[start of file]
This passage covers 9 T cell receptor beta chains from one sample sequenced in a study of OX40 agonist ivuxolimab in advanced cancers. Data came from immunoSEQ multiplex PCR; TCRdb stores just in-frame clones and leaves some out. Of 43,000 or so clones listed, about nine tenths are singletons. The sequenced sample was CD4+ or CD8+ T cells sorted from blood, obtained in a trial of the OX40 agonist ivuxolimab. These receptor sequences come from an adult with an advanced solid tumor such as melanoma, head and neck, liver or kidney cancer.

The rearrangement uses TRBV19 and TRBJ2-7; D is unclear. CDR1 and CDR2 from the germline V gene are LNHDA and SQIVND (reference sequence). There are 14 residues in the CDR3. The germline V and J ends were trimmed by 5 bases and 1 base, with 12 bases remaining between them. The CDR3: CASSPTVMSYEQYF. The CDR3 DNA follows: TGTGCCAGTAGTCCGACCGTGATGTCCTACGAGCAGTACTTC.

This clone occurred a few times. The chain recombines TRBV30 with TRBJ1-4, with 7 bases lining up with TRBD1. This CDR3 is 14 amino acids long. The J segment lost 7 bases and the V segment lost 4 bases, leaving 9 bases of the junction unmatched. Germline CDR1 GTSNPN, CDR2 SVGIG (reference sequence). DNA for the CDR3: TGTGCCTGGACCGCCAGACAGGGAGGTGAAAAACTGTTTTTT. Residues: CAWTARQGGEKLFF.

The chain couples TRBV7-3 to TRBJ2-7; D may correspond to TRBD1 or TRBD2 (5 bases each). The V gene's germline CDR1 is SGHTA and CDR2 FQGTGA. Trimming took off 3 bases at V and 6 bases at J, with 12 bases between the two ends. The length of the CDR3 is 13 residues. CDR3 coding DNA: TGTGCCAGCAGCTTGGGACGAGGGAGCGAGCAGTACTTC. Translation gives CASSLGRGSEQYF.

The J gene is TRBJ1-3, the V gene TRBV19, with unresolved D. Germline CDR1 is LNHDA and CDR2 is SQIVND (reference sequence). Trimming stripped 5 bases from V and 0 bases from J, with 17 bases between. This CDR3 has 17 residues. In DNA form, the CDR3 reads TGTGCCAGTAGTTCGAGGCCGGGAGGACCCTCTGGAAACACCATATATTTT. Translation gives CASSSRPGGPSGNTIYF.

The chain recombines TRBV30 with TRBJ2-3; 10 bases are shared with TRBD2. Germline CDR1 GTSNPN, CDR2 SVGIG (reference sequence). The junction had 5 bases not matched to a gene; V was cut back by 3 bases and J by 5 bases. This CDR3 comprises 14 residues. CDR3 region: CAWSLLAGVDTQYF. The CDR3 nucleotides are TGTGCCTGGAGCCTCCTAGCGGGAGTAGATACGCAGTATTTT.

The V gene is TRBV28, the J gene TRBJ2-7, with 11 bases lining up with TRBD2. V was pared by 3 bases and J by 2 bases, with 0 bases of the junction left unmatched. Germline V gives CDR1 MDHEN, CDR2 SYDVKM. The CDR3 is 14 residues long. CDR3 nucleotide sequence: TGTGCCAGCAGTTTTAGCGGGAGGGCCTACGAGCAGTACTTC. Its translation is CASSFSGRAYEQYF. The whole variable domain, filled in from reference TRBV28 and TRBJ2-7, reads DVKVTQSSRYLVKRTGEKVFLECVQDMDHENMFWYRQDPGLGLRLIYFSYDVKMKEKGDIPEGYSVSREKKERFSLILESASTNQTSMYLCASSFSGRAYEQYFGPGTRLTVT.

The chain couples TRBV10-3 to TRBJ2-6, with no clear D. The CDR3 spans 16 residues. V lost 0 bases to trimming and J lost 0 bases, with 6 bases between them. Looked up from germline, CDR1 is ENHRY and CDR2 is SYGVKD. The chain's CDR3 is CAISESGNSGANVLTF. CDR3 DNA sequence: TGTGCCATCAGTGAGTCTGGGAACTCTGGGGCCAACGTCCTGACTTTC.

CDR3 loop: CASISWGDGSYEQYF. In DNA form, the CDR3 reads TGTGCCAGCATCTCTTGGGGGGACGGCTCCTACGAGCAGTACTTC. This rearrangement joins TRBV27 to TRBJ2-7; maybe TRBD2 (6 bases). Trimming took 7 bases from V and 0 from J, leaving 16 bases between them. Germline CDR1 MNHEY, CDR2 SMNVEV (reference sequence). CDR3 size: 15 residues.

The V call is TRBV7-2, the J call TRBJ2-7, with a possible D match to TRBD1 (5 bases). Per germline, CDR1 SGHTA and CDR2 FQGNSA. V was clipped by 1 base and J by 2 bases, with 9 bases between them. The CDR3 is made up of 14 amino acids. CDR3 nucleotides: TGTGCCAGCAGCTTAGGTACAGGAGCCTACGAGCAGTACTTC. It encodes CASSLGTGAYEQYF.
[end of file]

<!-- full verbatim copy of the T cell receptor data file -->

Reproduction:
This passage covers 9 T cell receptor beta chains from one sample sequenced in a study of OX40 agonist ivuxolimab in advanced cancers. Data came from immunoSEQ multiplex PCR; TCRdb stores just in-frame clones and leaves some out. Of 43,000 or so clones listed, about nine tenths are singletons. The sequenced sample was CD4+ or CD8+ T cells sorted from blood, obtained in a trial of the OX40 agonist ivuxolimab. These receptor sequences come from an adult with an advanced solid tumor such as melanoma, head and neck, liver or kidney cancer.

The rearrangement uses TRBV19 and TRBJ2-7; D is unclear. CDR1 and CDR2 from the germline V gene are LNHDA and SQIVND (reference sequence). There are 14 residues in the CDR3. The germline V and J ends were trimmed by 5 bases and 1 base, with 12 bases remaining between them. The CDR3: CASSPTVMSYEQYF. The CDR3 DNA follows: TGTGCCAGTAGTCCGACCGTGATGTCCTACGAGCAGTACTTC.

This clone occurred a few times. The chain recombines TRBV30 with TRBJ1-4, with 7 bases lining up with TRBD1. This CDR3 is 14 amino acids long. The J segment lost 7 bases and the V segment lost 4 bases, leaving 9 bases of the junction unmatched. Germline CDR1 GTSNPN, CDR2 SVGIG (reference sequence). DNA for the CDR3: TGTGCCTGGACCGCCAGACAGGGAGGTGAAAAACTGTTTTTT. Residues: CAWTARQGGEKLFF.

The chain couples TRBV7-3 to TRBJ2-7; D may correspond to TRBD1 or TRBD2 (5 bases each). The V gene's germline CDR1 is SGHTA and CDR2 FQGTGA. Trimming took off 3 bases at V and 6 bases at J, with 12 bases between the two ends. The length of the CDR3 is 13 residues. CDR3 coding DNA: TGTGCCAGCAGCTTGGGACGAGGGAGCGAGCAGTACTTC. Translation gives CASSLGRGSEQYF.

The J gene is TRBJ1-3, the V gene TRBV19, with unresolved D. Germline CDR1 is LNHDA and CDR2 is SQIVND (reference sequence). Trimming stripped 5 bases from V and 0 bases from J, with 17 bases between. This CDR3 has 17 residues. In DNA form, the CDR3 reads TGTGCCAGTAGTTCGAGGCCGGGAGGACCCTCTGGAAACACCATATATTTT. Translation gives CASSSRPGGPSGNTIYF.

The chain recombines TRBV30 with TRBJ2-3; 10 bases are shared with TRBD2. Germline CDR1 GTSNPN, CDR2 SVGIG (reference sequence). The junction had 5 bases not matched to a gene; V was cut back by 3 bases and J by 5 bases. This CDR3 comprises 14 residues. CDR3 region: CAWSLLAGVDTQYF. The CDR3 nucleotides are TGTGCCTGGAGCCTCCTAGCGGGAGTAGATACGCAGTATTTT.

The V gene is TRBV28, the J gene TRBJ2-7, with 11 bases lining up with TRBD2. V was pared by 3 bases and J by 2 bases, with 0 bases of the junction left unmatched. Germline V gives CDR1 MDHEN, CDR2 SYDVKM. The CDR3 is 14 residues long. CDR3 nucleotide sequence: TGTGCCAGCAGTTTTAGCGGGAGGGCCTACGAGCAGTACTTC. Its translation is CASSFSGRAYEQYF. The whole variable domain, filled in from reference TRBV28 and TRBJ2-7, reads DVKVTQSSRYLVKRTGEKVFLECVQDMDHENMFWYRQDPGLGLRLIYFSYDVKMKEKGDIPEGYSVSREKKERFSLILESASTNQTSMYLCASSFSGRAYEQYFGPGTRLTVT.

The chain couples TRBV10-3 to TRBJ2-6, with no clear D. The CDR3 spans 16 residues. V lost 0 bases to trimming and J lost 0 bases, with 6 bases between them. Looked up from germline, CDR1 is ENHRY and CDR2 is SYGVKD. The chain's CDR3 is CAISESGNSGANVLTF. CDR3 DNA sequence: TGTGCCATCAGTGAGTCTGGGAACTCTGGGGCCAACGTCCTGACTTTC.

CDR3 loop: CASISWGDGSYEQYF. In DNA form, the CDR3 reads TGTGCCAGCATCTCTTGGGGGGACGGCTCCTACGAGCAGTACTTC. This rearrangement joins TRBV27 to TRBJ2-7; maybe TRBD2 (6 bases). Trimming took 7 bases from V and 0 from J, leaving 16 bases between them. Germline CDR1 MNHEY, CDR2 SMNVEV (reference sequence). CDR3 size: 15 residues.

The V call is TRBV7-2, the J call TRBJ2-7, with a possible D match to TRBD1 (5 bases). Per germline, CDR1 SGHTA and CDR2 FQGNSA. V was clipped by 1 base and J by 2 bases, with 9 bases between them. The CDR3 is made up of 14 amino acids. CDR3 nucleotides: TGTGCCAGCAGCTTAGGTACAGGAGCCTACGAGCAGTACTTC. It encodes CASSLGTGAYEQYF.